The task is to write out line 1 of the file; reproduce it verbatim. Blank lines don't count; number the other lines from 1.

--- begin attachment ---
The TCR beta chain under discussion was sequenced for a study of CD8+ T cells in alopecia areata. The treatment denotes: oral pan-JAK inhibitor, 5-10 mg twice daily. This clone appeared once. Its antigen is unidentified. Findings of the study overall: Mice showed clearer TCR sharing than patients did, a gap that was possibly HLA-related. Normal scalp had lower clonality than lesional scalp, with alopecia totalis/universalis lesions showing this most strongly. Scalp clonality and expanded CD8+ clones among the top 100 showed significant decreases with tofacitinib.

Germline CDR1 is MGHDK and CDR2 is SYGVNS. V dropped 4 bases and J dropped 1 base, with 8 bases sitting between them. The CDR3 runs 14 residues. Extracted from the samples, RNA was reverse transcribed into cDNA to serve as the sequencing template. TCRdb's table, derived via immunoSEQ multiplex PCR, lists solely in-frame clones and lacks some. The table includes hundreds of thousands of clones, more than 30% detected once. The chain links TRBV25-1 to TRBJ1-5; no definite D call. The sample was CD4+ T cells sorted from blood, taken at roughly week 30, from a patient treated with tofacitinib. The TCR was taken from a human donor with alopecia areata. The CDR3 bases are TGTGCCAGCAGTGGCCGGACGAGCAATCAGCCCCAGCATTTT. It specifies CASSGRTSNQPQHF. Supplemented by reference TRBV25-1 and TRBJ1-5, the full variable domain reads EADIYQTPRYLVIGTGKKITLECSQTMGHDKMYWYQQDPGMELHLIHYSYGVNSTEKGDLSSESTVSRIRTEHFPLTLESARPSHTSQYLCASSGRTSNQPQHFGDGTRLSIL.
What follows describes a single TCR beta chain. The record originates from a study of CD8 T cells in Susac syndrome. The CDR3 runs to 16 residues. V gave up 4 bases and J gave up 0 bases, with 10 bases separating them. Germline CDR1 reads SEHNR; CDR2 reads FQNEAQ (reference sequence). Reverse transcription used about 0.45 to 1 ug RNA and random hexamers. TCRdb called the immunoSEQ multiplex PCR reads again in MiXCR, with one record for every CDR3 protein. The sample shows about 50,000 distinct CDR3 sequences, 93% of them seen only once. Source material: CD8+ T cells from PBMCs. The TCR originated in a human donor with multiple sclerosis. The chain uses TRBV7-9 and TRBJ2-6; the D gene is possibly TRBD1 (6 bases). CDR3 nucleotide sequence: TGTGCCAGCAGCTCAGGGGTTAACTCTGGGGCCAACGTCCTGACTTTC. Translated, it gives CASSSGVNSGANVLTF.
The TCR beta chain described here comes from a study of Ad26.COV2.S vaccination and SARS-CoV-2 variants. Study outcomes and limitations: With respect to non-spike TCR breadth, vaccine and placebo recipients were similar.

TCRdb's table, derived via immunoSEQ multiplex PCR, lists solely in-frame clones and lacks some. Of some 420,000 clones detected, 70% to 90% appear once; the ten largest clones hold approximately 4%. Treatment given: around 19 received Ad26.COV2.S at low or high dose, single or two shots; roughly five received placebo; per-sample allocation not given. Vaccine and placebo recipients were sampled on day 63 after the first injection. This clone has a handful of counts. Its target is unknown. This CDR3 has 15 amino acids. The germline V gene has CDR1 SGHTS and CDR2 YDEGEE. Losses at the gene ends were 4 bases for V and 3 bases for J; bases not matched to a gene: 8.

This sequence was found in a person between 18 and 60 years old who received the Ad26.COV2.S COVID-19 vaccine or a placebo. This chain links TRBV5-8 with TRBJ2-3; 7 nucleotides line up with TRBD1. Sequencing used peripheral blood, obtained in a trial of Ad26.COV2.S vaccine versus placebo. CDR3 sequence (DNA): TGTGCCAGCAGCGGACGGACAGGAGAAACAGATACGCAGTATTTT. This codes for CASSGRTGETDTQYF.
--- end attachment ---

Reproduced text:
The TCR beta chain under discussion was sequenced for a study of CD8+ T cells in alopecia areata. The treatment denotes: oral pan-JAK inhibitor, 5-10 mg twice daily. This clone appeared once. Its antigen is unidentified. Findings of the study overall: Mice showed clearer TCR sharing than patients did, a gap that was possibly HLA-related. Normal scalp had lower clonality than lesional scalp, with alopecia totalis/universalis lesions showing this most strongly. Scalp clonality and expanded CD8+ clones among the top 100 showed significant decreases with tofacitinib.